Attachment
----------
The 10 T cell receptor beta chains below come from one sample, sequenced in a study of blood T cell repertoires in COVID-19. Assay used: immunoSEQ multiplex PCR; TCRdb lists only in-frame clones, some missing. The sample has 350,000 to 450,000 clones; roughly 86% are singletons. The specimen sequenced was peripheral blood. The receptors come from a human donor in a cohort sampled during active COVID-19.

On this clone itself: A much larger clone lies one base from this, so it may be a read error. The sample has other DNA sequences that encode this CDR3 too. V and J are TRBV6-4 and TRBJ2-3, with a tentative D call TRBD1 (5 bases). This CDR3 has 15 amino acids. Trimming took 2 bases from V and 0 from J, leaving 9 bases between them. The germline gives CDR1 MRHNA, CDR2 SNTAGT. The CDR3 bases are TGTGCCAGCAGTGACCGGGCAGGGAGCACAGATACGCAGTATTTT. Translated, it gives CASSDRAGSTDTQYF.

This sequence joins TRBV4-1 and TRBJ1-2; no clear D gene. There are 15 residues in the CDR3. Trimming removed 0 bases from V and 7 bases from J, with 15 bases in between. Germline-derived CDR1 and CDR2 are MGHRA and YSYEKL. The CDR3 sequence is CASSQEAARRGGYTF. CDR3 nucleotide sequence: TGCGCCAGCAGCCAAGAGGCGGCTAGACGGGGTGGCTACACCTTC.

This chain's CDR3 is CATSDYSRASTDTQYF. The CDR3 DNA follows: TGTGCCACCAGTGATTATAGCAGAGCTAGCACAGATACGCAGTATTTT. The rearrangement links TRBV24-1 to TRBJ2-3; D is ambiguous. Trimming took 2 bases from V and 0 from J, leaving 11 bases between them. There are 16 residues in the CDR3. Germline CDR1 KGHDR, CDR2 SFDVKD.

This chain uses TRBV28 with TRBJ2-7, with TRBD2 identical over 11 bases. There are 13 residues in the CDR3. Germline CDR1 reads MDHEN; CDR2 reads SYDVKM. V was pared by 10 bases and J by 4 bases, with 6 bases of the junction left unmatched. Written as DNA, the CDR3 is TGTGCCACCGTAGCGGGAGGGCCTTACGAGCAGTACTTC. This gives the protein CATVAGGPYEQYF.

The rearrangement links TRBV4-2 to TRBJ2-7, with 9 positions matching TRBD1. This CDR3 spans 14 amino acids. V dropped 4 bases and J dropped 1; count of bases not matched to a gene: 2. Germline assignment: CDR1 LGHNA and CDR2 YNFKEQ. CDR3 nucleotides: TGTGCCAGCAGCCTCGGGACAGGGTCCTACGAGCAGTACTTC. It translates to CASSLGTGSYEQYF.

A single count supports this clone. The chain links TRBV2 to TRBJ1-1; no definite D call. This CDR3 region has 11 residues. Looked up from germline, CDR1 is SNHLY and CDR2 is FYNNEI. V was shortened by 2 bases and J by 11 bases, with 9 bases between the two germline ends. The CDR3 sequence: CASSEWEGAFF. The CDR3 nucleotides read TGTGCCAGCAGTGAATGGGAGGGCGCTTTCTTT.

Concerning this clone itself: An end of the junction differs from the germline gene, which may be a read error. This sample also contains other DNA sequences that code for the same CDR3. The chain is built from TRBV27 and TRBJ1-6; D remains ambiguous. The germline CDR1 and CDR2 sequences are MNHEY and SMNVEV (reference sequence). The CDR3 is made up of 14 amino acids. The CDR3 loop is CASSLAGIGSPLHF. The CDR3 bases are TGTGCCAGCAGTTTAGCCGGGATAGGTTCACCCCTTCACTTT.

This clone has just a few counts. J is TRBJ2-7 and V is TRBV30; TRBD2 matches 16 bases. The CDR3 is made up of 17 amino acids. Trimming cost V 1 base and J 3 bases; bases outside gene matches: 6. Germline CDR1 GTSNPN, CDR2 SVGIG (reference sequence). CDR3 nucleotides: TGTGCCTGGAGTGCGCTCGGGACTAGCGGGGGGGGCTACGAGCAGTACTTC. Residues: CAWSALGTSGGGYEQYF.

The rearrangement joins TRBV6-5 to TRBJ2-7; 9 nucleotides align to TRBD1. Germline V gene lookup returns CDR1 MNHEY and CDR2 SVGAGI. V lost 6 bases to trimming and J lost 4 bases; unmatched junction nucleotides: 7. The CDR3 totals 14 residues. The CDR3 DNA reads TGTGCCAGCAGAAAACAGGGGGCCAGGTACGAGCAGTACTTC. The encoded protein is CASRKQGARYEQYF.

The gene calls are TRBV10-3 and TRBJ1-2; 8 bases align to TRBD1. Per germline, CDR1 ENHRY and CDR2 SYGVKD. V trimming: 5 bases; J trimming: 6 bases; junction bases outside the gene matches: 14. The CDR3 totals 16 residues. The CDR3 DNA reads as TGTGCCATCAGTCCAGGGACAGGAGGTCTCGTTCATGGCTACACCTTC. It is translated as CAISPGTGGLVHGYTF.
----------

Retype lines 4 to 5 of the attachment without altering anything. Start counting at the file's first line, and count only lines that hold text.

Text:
This chain's CDR3 is CATSDYSRASTDTQYF. The CDR3 DNA follows: TGTGCCACCAGTGATTATAGCAGAGCTAGCACAGATACGCAGTATTTT. The rearrangement links TRBV24-1 to TRBJ2-3; D is ambiguous. Trimming took 2 bases from V and 0 from J, leaving 11 bases between them. There are 16 residues in the CDR3. Germline CDR1 KGHDR, CDR2 SFDVKD.

This chain uses TRBV28 with TRBJ2-7, with TRBD2 identical over 11 bases. There are 13 residues in the CDR3. Germline CDR1 reads MDHEN; CDR2 reads SYDVKM. V was pared by 10 bases and J by 4 bases, with 6 bases of the junction left unmatched. Written as DNA, the CDR3 is TGTGCCACCGTAGCGGGAGGGCCTTACGAGCAGTACTTC. This gives the protein CATVAGGPYEQYF.